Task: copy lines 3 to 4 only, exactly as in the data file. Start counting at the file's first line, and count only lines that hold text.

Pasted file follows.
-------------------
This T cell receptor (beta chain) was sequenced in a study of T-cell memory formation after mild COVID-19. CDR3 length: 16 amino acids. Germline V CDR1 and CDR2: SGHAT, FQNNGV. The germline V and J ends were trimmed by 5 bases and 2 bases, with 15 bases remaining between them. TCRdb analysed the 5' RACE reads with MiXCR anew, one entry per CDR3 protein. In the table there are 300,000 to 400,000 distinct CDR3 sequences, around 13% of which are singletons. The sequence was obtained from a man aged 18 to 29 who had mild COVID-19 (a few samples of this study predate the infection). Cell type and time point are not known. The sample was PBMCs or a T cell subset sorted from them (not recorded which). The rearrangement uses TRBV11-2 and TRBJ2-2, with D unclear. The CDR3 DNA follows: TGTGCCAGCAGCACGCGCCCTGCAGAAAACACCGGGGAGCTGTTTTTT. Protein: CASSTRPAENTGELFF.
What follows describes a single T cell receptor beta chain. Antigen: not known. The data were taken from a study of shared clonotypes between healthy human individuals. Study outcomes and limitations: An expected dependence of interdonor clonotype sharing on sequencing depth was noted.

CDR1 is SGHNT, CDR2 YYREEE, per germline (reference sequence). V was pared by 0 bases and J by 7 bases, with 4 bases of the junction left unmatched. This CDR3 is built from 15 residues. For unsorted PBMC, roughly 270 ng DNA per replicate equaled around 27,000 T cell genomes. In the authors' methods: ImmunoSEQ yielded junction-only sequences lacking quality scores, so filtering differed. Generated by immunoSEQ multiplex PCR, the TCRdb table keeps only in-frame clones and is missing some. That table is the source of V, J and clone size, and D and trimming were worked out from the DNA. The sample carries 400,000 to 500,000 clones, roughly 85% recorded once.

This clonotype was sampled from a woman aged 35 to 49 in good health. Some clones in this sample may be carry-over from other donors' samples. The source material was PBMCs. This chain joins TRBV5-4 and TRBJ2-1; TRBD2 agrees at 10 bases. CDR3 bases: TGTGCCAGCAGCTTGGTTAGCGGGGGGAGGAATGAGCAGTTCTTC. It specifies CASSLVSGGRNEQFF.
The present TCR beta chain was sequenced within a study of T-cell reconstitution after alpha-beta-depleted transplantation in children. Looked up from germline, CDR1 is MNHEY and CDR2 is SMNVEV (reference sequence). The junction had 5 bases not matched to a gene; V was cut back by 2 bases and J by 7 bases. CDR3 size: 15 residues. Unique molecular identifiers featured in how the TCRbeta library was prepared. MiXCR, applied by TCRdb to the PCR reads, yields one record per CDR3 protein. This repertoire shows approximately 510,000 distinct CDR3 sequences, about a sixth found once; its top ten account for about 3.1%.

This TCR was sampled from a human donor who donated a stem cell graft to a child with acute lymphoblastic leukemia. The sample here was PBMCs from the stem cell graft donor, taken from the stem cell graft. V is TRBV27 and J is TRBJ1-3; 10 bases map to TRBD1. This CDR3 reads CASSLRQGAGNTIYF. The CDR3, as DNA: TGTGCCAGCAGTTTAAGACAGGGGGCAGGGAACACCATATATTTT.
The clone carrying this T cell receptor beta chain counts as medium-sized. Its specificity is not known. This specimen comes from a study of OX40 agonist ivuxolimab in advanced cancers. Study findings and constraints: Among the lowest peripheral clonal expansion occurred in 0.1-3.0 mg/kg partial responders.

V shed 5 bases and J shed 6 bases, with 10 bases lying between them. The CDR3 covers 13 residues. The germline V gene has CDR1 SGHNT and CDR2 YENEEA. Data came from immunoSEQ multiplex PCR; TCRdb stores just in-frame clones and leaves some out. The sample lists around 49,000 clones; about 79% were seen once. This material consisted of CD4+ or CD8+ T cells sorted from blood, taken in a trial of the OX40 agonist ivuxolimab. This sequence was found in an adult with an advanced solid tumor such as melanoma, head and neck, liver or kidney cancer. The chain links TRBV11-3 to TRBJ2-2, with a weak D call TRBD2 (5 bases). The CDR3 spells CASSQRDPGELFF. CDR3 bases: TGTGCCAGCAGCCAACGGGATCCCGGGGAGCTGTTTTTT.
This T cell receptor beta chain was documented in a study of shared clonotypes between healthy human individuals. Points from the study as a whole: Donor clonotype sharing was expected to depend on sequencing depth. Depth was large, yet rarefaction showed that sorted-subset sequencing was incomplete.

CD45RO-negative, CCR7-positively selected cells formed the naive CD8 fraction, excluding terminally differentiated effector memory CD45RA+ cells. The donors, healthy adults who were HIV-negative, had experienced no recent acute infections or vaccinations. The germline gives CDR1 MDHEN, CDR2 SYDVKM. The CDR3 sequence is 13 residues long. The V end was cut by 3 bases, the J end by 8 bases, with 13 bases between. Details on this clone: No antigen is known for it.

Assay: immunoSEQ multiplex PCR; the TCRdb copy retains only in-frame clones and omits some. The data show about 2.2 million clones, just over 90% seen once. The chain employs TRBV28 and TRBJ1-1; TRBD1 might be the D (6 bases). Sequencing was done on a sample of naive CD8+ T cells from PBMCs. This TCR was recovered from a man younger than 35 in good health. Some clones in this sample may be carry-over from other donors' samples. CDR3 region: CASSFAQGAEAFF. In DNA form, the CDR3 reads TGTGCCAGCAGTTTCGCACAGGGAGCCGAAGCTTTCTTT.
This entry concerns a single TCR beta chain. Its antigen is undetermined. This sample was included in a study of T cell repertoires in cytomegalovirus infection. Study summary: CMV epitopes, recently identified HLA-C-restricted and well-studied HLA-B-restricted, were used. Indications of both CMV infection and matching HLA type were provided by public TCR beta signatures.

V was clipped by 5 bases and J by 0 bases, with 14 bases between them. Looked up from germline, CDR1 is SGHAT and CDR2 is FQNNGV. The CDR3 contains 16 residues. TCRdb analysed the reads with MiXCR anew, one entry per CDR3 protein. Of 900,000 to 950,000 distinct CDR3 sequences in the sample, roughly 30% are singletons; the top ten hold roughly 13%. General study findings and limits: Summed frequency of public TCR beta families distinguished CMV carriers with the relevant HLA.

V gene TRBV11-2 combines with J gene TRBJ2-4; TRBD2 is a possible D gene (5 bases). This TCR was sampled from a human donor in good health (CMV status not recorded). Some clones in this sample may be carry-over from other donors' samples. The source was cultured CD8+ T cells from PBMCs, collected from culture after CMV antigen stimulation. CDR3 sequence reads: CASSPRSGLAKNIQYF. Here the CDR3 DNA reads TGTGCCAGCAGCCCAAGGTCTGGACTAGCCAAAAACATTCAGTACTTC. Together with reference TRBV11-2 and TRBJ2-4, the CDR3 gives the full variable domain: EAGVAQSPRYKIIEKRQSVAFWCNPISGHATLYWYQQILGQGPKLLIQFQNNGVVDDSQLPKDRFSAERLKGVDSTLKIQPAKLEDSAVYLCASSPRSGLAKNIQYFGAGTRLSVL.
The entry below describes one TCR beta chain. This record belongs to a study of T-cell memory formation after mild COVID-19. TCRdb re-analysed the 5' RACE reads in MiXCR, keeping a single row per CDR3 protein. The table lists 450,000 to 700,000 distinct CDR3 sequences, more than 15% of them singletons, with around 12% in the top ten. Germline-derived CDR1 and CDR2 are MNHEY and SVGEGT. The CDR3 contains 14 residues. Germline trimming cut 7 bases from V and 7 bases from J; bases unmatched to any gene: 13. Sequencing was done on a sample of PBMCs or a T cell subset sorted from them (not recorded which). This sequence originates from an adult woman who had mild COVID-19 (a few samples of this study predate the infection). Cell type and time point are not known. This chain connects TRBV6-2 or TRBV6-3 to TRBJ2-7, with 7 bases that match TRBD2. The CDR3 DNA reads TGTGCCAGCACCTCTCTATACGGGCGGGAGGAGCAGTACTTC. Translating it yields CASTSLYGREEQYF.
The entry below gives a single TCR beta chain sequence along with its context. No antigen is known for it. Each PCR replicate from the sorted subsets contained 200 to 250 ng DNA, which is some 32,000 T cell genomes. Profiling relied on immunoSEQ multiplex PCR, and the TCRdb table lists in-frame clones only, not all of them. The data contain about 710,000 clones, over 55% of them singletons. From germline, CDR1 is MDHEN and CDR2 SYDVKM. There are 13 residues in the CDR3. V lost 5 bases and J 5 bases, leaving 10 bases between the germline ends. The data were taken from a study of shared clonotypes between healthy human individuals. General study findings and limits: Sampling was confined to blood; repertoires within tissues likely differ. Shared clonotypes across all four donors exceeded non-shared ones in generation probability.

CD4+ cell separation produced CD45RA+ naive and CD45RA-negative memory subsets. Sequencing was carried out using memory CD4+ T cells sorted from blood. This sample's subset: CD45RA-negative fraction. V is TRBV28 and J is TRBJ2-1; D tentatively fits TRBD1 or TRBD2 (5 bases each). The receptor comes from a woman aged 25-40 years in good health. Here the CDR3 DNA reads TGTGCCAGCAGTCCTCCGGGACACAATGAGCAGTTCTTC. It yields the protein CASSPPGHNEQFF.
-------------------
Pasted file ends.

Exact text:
CDR1 is SGHNT, CDR2 YYREEE, per germline (reference sequence). V was pared by 0 bases and J by 7 bases, with 4 bases of the junction left unmatched. This CDR3 is built from 15 residues. For unsorted PBMC, roughly 270 ng DNA per replicate equaled around 27,000 T cell genomes. In the authors' methods: ImmunoSEQ yielded junction-only sequences lacking quality scores, so filtering differed. Generated by immunoSEQ multiplex PCR, the TCRdb table keeps only in-frame clones and is missing some. That table is the source of V, J and clone size, and D and trimming were worked out from the DNA. The sample carries 400,000 to 500,000 clones, roughly 85% recorded once.

This clonotype was sampled from a woman aged 35 to 49 in good health. Some clones in this sample may be carry-over from other donors' samples. The source material was PBMCs. This chain joins TRBV5-4 and TRBJ2-1; TRBD2 agrees at 10 bases. CDR3 bases: TGTGCCAGCAGCTTGGTTAGCGGGGGGAGGAATGAGCAGTTCTTC. It specifies CASSLVSGGRNEQFF.